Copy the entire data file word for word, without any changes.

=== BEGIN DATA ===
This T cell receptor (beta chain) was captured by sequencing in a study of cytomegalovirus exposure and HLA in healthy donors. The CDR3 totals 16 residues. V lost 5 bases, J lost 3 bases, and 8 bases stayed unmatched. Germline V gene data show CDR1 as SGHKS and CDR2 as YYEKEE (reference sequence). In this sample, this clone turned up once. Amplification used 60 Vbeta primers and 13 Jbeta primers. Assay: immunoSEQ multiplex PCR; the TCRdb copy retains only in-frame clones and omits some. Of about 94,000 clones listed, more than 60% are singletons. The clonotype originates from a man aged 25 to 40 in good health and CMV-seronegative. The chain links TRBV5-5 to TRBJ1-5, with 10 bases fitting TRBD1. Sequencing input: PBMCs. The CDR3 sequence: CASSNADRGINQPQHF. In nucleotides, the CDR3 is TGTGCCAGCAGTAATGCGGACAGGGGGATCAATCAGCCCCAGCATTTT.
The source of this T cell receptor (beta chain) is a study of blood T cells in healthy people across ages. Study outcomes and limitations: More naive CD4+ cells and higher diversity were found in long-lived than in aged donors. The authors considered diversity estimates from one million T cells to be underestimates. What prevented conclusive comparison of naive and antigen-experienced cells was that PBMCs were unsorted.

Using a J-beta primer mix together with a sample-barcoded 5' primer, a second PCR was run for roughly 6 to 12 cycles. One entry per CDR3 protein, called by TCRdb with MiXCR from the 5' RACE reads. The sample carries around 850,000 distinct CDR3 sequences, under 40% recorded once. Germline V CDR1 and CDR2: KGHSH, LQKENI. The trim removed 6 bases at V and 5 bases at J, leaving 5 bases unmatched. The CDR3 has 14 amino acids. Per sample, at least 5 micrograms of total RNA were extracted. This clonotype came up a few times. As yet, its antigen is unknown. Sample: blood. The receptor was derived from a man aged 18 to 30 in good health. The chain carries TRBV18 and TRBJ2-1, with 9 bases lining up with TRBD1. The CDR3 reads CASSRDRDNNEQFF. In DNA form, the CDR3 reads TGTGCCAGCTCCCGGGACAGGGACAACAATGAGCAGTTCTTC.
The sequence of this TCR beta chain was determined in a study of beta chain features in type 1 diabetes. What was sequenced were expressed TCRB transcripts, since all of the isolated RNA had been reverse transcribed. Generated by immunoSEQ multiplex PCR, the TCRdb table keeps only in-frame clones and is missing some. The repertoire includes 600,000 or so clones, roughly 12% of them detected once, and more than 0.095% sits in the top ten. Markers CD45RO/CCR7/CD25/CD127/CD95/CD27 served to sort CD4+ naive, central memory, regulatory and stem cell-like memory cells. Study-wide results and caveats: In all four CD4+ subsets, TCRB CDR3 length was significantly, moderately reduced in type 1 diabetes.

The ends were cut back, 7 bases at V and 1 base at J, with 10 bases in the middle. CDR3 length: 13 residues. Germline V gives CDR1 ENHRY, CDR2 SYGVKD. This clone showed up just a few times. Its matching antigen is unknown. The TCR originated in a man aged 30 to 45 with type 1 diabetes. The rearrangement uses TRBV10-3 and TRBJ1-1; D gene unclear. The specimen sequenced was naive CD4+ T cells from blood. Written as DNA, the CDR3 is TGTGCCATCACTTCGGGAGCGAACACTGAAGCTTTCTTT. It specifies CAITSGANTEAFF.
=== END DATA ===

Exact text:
This T cell receptor (beta chain) was captured by sequencing in a study of cytomegalovirus exposure and HLA in healthy donors. The CDR3 totals 16 residues. V lost 5 bases, J lost 3 bases, and 8 bases stayed unmatched. Germline V gene data show CDR1 as SGHKS and CDR2 as YYEKEE (reference sequence). In this sample, this clone turned up once. Amplification used 60 Vbeta primers and 13 Jbeta primers. Assay: immunoSEQ multiplex PCR; the TCRdb copy retains only in-frame clones and omits some. Of about 94,000 clones listed, more than 60% are singletons. The clonotype originates from a man aged 25 to 40 in good health and CMV-seronegative. The chain links TRBV5-5 to TRBJ1-5, with 10 bases fitting TRBD1. Sequencing input: PBMCs. The CDR3 sequence: CASSNADRGINQPQHF. In nucleotides, the CDR3 is TGTGCCAGCAGTAATGCGGACAGGGGGATCAATCAGCCCCAGCATTTT.
The source of this T cell receptor (beta chain) is a study of blood T cells in healthy people across ages. Study outcomes and limitations: More naive CD4+ cells and higher diversity were found in long-lived than in aged donors. The authors considered diversity estimates from one million T cells to be underestimates. What prevented conclusive comparison of naive and antigen-experienced cells was that PBMCs were unsorted.

Using a J-beta primer mix together with a sample-barcoded 5' primer, a second PCR was run for roughly 6 to 12 cycles. One entry per CDR3 protein, called by TCRdb with MiXCR from the 5' RACE reads. The sample carries around 850,000 distinct CDR3 sequences, under 40% recorded once. Germline V CDR1 and CDR2: KGHSH, LQKENI. The trim removed 6 bases at V and 5 bases at J, leaving 5 bases unmatched. The CDR3 has 14 amino acids. Per sample, at least 5 micrograms of total RNA were extracted. This clonotype came up a few times. As yet, its antigen is unknown. Sample: blood. The receptor was derived from a man aged 18 to 30 in good health. The chain carries TRBV18 and TRBJ2-1, with 9 bases lining up with TRBD1. The CDR3 reads CASSRDRDNNEQFF. In DNA form, the CDR3 reads TGTGCCAGCTCCCGGGACAGGGACAACAATGAGCAGTTCTTC.
The sequence of this TCR beta chain was determined in a study of beta chain features in type 1 diabetes. What was sequenced were expressed TCRB transcripts, since all of the isolated RNA had been reverse transcribed. Generated by immunoSEQ multiplex PCR, the TCRdb table keeps only in-frame clones and is missing some. The repertoire includes 600,000 or so clones, roughly 12% of them detected once, and more than 0.095% sits in the top ten. Markers CD45RO/CCR7/CD25/CD127/CD95/CD27 served to sort CD4+ naive, central memory, regulatory and stem cell-like memory cells. Study-wide results and caveats: In all four CD4+ subsets, TCRB CDR3 length was significantly, moderately reduced in type 1 diabetes.

The ends were cut back, 7 bases at V and 1 base at J, with 10 bases in the middle. CDR3 length: 13 residues. Germline V gives CDR1 ENHRY, CDR2 SYGVKD. This clone showed up just a few times. Its matching antigen is unknown. The TCR originated in a man aged 30 to 45 with type 1 diabetes. The rearrangement uses TRBV10-3 and TRBJ1-1; D gene unclear. The specimen sequenced was naive CD4+ T cells from blood. Written as DNA, the CDR3 is TGTGCCATCACTTCGGGAGCGAACACTGAAGCTTTCTTT. It specifies CAITSGANTEAFF.